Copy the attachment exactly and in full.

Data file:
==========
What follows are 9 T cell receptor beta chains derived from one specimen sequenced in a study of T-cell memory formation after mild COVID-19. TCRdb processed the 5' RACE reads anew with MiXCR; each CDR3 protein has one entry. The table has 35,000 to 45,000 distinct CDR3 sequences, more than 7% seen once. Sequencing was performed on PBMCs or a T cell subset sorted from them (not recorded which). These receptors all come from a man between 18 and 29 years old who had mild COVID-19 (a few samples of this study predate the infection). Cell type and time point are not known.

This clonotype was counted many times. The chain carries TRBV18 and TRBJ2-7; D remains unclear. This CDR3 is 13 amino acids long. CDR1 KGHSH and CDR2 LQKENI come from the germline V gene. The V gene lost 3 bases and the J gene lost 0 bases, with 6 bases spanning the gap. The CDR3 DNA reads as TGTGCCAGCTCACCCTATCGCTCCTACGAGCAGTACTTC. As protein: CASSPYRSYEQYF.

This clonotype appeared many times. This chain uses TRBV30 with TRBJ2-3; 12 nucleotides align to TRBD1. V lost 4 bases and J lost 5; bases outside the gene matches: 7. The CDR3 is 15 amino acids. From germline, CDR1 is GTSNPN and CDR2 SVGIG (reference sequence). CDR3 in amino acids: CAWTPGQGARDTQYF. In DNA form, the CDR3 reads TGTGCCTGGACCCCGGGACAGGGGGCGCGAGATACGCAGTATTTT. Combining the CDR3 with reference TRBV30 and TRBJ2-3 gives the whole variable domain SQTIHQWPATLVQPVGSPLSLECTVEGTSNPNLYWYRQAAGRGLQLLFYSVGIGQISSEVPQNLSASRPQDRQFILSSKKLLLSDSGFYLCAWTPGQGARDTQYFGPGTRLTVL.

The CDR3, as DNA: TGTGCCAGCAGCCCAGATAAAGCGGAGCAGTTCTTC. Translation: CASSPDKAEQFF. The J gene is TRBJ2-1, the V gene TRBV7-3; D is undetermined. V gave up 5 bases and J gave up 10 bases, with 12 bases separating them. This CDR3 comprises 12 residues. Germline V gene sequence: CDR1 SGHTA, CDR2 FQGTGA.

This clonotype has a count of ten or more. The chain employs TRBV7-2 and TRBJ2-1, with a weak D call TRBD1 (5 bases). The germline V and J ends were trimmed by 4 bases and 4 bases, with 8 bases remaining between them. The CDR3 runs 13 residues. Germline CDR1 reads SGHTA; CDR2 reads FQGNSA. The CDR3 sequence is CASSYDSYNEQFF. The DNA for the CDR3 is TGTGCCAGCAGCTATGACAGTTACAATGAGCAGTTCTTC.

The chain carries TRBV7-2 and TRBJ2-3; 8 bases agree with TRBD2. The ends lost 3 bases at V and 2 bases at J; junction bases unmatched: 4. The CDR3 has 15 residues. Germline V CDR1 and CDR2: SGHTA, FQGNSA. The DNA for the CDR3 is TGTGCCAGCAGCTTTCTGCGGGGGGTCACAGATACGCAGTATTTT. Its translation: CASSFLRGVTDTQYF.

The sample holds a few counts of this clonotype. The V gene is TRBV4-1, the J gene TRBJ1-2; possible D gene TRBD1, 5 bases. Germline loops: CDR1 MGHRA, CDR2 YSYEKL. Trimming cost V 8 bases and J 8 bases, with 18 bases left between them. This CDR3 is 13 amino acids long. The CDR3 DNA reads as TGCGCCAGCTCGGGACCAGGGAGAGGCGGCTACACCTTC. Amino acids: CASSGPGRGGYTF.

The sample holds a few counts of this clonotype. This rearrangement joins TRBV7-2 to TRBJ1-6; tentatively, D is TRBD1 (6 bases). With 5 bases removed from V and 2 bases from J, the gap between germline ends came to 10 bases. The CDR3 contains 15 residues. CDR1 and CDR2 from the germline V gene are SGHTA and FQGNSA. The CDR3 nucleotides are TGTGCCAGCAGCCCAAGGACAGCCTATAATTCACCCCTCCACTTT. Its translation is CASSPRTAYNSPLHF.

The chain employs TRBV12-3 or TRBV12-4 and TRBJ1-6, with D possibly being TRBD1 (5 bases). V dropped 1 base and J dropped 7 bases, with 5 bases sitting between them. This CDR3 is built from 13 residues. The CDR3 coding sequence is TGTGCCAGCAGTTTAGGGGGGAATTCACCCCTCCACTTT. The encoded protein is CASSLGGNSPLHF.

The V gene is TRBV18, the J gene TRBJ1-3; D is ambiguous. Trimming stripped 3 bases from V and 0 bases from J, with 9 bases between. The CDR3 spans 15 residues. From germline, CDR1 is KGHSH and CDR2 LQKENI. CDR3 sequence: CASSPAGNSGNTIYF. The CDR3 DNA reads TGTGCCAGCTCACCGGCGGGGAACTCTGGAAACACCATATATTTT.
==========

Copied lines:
What follows are 9 T cell receptor beta chains derived from one specimen sequenced in a study of T-cell memory formation after mild COVID-19. TCRdb processed the 5' RACE reads anew with MiXCR; each CDR3 protein has one entry. The table has 35,000 to 45,000 distinct CDR3 sequences, more than 7% seen once. Sequencing was performed on PBMCs or a T cell subset sorted from them (not recorded which). These receptors all come from a man between 18 and 29 years old who had mild COVID-19 (a few samples of this study predate the infection). Cell type and time point are not known.

This clonotype was counted many times. The chain carries TRBV18 and TRBJ2-7; D remains unclear. This CDR3 is 13 amino acids long. CDR1 KGHSH and CDR2 LQKENI come from the germline V gene. The V gene lost 3 bases and the J gene lost 0 bases, with 6 bases spanning the gap. The CDR3 DNA reads as TGTGCCAGCTCACCCTATCGCTCCTACGAGCAGTACTTC. As protein: CASSPYRSYEQYF.

This clonotype appeared many times. This chain uses TRBV30 with TRBJ2-3; 12 nucleotides align to TRBD1. V lost 4 bases and J lost 5; bases outside the gene matches: 7. The CDR3 is 15 amino acids. From germline, CDR1 is GTSNPN and CDR2 SVGIG (reference sequence). CDR3 in amino acids: CAWTPGQGARDTQYF. In DNA form, the CDR3 reads TGTGCCTGGACCCCGGGACAGGGGGCGCGAGATACGCAGTATTTT. Combining the CDR3 with reference TRBV30 and TRBJ2-3 gives the whole variable domain SQTIHQWPATLVQPVGSPLSLECTVEGTSNPNLYWYRQAAGRGLQLLFYSVGIGQISSEVPQNLSASRPQDRQFILSSKKLLLSDSGFYLCAWTPGQGARDTQYFGPGTRLTVL.

The CDR3, as DNA: TGTGCCAGCAGCCCAGATAAAGCGGAGCAGTTCTTC. Translation: CASSPDKAEQFF. The J gene is TRBJ2-1, the V gene TRBV7-3; D is undetermined. V gave up 5 bases and J gave up 10 bases, with 12 bases separating them. This CDR3 comprises 12 residues. Germline V gene sequence: CDR1 SGHTA, CDR2 FQGTGA.

This clonotype has a count of ten or more. The chain employs TRBV7-2 and TRBJ2-1, with a weak D call TRBD1 (5 bases). The germline V and J ends were trimmed by 4 bases and 4 bases, with 8 bases remaining between them. The CDR3 runs 13 residues. Germline CDR1 reads SGHTA; CDR2 reads FQGNSA. The CDR3 sequence is CASSYDSYNEQFF. The DNA for the CDR3 is TGTGCCAGCAGCTATGACAGTTACAATGAGCAGTTCTTC.

The chain carries TRBV7-2 and TRBJ2-3; 8 bases agree with TRBD2. The ends lost 3 bases at V and 2 bases at J; junction bases unmatched: 4. The CDR3 has 15 residues. Germline V CDR1 and CDR2: SGHTA, FQGNSA. The DNA for the CDR3 is TGTGCCAGCAGCTTTCTGCGGGGGGTCACAGATACGCAGTATTTT. Its translation: CASSFLRGVTDTQYF.

The sample holds a few counts of this clonotype. The V gene is TRBV4-1, the J gene TRBJ1-2; possible D gene TRBD1, 5 bases. Germline loops: CDR1 MGHRA, CDR2 YSYEKL. Trimming cost V 8 bases and J 8 bases, with 18 bases left between them. This CDR3 is 13 amino acids long. The CDR3 DNA reads as TGCGCCAGCTCGGGACCAGGGAGAGGCGGCTACACCTTC. Amino acids: CASSGPGRGGYTF.

The sample holds a few counts of this clonotype. This rearrangement joins TRBV7-2 to TRBJ1-6; tentatively, D is TRBD1 (6 bases). With 5 bases removed from V and 2 bases from J, the gap between germline ends came to 10 bases. The CDR3 contains 15 residues. CDR1 and CDR2 from the germline V gene are SGHTA and FQGNSA. The CDR3 nucleotides are TGTGCCAGCAGCCCAAGGACAGCCTATAATTCACCCCTCCACTTT. Its translation is CASSPRTAYNSPLHF.

The chain employs TRBV12-3 or TRBV12-4 and TRBJ1-6, with D possibly being TRBD1 (5 bases). V dropped 1 base and J dropped 7 bases, with 5 bases sitting between them. This CDR3 is built from 13 residues. The CDR3 coding sequence is TGTGCCAGCAGTTTAGGGGGGAATTCACCCCTCCACTTT. The encoded protein is CASSLGGNSPLHF.

The V gene is TRBV18, the J gene TRBJ1-3; D is ambiguous. Trimming stripped 3 bases from V and 0 bases from J, with 9 bases between. The CDR3 spans 15 residues. From germline, CDR1 is KGHSH and CDR2 LQKENI. CDR3 sequence: CASSPAGNSGNTIYF. The CDR3 DNA reads TGTGCCAGCTCACCGGCGGGGAACTCTGGAAACACCATATATTTT.